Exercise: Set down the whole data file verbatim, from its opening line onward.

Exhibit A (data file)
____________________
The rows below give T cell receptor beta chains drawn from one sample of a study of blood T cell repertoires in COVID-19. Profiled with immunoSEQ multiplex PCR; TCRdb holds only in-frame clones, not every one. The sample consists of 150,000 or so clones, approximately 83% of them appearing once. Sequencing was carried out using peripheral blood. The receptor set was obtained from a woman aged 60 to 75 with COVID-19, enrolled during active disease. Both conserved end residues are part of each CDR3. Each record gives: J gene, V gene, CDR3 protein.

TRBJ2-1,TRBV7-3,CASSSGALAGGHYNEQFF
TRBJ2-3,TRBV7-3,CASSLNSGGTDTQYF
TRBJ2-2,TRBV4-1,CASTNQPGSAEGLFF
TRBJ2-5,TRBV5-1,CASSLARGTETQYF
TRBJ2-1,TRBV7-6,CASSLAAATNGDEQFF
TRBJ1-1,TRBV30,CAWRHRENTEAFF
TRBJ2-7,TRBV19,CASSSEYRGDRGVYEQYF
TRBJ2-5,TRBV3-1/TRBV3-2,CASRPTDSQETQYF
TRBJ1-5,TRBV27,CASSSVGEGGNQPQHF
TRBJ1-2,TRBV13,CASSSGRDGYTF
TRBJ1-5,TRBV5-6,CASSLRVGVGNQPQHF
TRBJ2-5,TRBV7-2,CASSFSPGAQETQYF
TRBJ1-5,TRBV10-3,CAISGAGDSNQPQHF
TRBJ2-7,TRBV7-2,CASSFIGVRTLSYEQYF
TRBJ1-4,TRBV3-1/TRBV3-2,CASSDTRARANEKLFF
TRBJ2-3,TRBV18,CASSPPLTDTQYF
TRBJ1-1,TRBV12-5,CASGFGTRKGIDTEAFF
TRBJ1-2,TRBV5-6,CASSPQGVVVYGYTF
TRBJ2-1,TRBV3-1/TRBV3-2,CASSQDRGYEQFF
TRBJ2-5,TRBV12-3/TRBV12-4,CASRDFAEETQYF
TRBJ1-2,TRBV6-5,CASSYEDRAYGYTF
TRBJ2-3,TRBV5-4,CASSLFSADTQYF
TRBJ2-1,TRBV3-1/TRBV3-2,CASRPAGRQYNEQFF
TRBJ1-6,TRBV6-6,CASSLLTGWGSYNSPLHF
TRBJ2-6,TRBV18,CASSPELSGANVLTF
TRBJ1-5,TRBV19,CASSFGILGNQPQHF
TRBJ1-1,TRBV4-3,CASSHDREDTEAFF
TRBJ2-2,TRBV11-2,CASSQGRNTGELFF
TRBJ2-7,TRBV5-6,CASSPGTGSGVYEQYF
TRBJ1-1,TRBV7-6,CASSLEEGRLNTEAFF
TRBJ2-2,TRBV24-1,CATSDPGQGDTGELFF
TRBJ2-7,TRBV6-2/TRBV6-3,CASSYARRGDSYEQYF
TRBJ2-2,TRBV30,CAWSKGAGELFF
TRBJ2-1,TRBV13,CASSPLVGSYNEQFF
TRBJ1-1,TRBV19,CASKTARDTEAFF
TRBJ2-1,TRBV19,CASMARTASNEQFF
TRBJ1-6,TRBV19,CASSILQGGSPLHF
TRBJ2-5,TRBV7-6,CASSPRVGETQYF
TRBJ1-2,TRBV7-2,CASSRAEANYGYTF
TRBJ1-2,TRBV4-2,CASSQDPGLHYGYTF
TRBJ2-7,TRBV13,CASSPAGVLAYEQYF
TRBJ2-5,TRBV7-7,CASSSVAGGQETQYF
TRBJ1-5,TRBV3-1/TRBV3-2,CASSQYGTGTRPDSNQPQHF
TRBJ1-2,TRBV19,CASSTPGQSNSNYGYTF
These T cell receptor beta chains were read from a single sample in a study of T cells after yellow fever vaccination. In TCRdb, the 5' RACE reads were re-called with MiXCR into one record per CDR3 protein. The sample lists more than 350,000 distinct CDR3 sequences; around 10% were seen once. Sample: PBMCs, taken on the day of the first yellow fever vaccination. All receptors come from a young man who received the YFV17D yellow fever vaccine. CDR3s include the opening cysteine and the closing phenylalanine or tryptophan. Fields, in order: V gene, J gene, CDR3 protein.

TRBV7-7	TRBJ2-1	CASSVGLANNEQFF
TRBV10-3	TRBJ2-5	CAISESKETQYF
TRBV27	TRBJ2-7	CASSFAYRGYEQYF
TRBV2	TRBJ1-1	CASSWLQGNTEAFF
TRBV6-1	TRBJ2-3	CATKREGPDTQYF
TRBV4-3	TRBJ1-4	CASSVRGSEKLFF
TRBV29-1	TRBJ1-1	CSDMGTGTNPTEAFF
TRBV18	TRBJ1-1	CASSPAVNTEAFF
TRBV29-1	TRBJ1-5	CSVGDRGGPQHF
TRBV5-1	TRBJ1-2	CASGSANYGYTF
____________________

The rows below give T cell receptor beta chains drawn from one sample of a study of blood T cell repertoires in COVID-19. Profiled with immunoSEQ multiplex PCR; TCRdb holds only in-frame clones, not every one. The sample consists of 150,000 or so clones, approximately 83% of them appearing once. Sequencing was carried out using peripheral blood. The receptor set was obtained from a woman aged 60 to 75 with COVID-19, enrolled during active disease. Both conserved end residues are part of each CDR3. Each record gives: J gene, V gene, CDR3 protein.

TRBJ2-1,TRBV7-3,CASSSGALAGGHYNEQFF
TRBJ2-3,TRBV7-3,CASSLNSGGTDTQYF
TRBJ2-2,TRBV4-1,CASTNQPGSAEGLFF
TRBJ2-5,TRBV5-1,CASSLARGTETQYF
TRBJ2-1,TRBV7-6,CASSLAAATNGDEQFF
TRBJ1-1,TRBV30,CAWRHRENTEAFF
TRBJ2-7,TRBV19,CASSSEYRGDRGVYEQYF
TRBJ2-5,TRBV3-1/TRBV3-2,CASRPTDSQETQYF
TRBJ1-5,TRBV27,CASSSVGEGGNQPQHF
TRBJ1-2,TRBV13,CASSSGRDGYTF
TRBJ1-5,TRBV5-6,CASSLRVGVGNQPQHF
TRBJ2-5,TRBV7-2,CASSFSPGAQETQYF
TRBJ1-5,TRBV10-3,CAISGAGDSNQPQHF
TRBJ2-7,TRBV7-2,CASSFIGVRTLSYEQYF
TRBJ1-4,TRBV3-1/TRBV3-2,CASSDTRARANEKLFF
TRBJ2-3,TRBV18,CASSPPLTDTQYF
TRBJ1-1,TRBV12-5,CASGFGTRKGIDTEAFF
TRBJ1-2,TRBV5-6,CASSPQGVVVYGYTF
TRBJ2-1,TRBV3-1/TRBV3-2,CASSQDRGYEQFF
TRBJ2-5,TRBV12-3/TRBV12-4,CASRDFAEETQYF
TRBJ1-2,TRBV6-5,CASSYEDRAYGYTF
TRBJ2-3,TRBV5-4,CASSLFSADTQYF
TRBJ2-1,TRBV3-1/TRBV3-2,CASRPAGRQYNEQFF
TRBJ1-6,TRBV6-6,CASSLLTGWGSYNSPLHF
TRBJ2-6,TRBV18,CASSPELSGANVLTF
TRBJ1-5,TRBV19,CASSFGILGNQPQHF
TRBJ1-1,TRBV4-3,CASSHDREDTEAFF
TRBJ2-2,TRBV11-2,CASSQGRNTGELFF
TRBJ2-7,TRBV5-6,CASSPGTGSGVYEQYF
TRBJ1-1,TRBV7-6,CASSLEEGRLNTEAFF
TRBJ2-2,TRBV24-1,CATSDPGQGDTGELFF
TRBJ2-7,TRBV6-2/TRBV6-3,CASSYARRGDSYEQYF
TRBJ2-2,TRBV30,CAWSKGAGELFF
TRBJ2-1,TRBV13,CASSPLVGSYNEQFF
TRBJ1-1,TRBV19,CASKTARDTEAFF
TRBJ2-1,TRBV19,CASMARTASNEQFF
TRBJ1-6,TRBV19,CASSILQGGSPLHF
TRBJ2-5,TRBV7-6,CASSPRVGETQYF
TRBJ1-2,TRBV7-2,CASSRAEANYGYTF
TRBJ1-2,TRBV4-2,CASSQDPGLHYGYTF
TRBJ2-7,TRBV13,CASSPAGVLAYEQYF
TRBJ2-5,TRBV7-7,CASSSVAGGQETQYF
TRBJ1-5,TRBV3-1/TRBV3-2,CASSQYGTGTRPDSNQPQHF
TRBJ1-2,TRBV19,CASSTPGQSNSNYGYTF
These T cell receptor beta chains were read from a single sample in a study of T cells after yellow fever vaccination. In TCRdb, the 5' RACE reads were re-called with MiXCR into one record per CDR3 protein. The sample lists more than 350,000 distinct CDR3 sequences; around 10% were seen once. Sample: PBMCs, taken on the day of the first yellow fever vaccination. All receptors come from a young man who received the YFV17D yellow fever vaccine. CDR3s include the opening cysteine and the closing phenylalanine or tryptophan. Fields, in order: V gene, J gene, CDR3 protein.

TRBV7-7	TRBJ2-1	CASSVGLANNEQFF
TRBV10-3	TRBJ2-5	CAISESKETQYF
TRBV27	TRBJ2-7	CASSFAYRGYEQYF
TRBV2	TRBJ1-1	CASSWLQGNTEAFF
TRBV6-1	TRBJ2-3	CATKREGPDTQYF
TRBV4-3	TRBJ1-4	CASSVRGSEKLFF
TRBV29-1	TRBJ1-1	CSDMGTGTNPTEAFF
TRBV18	TRBJ1-1	CASSPAVNTEAFF
TRBV29-1	TRBJ1-5	CSVGDRGGPQHF
TRBV5-1	TRBJ1-2	CASGSANYGYTF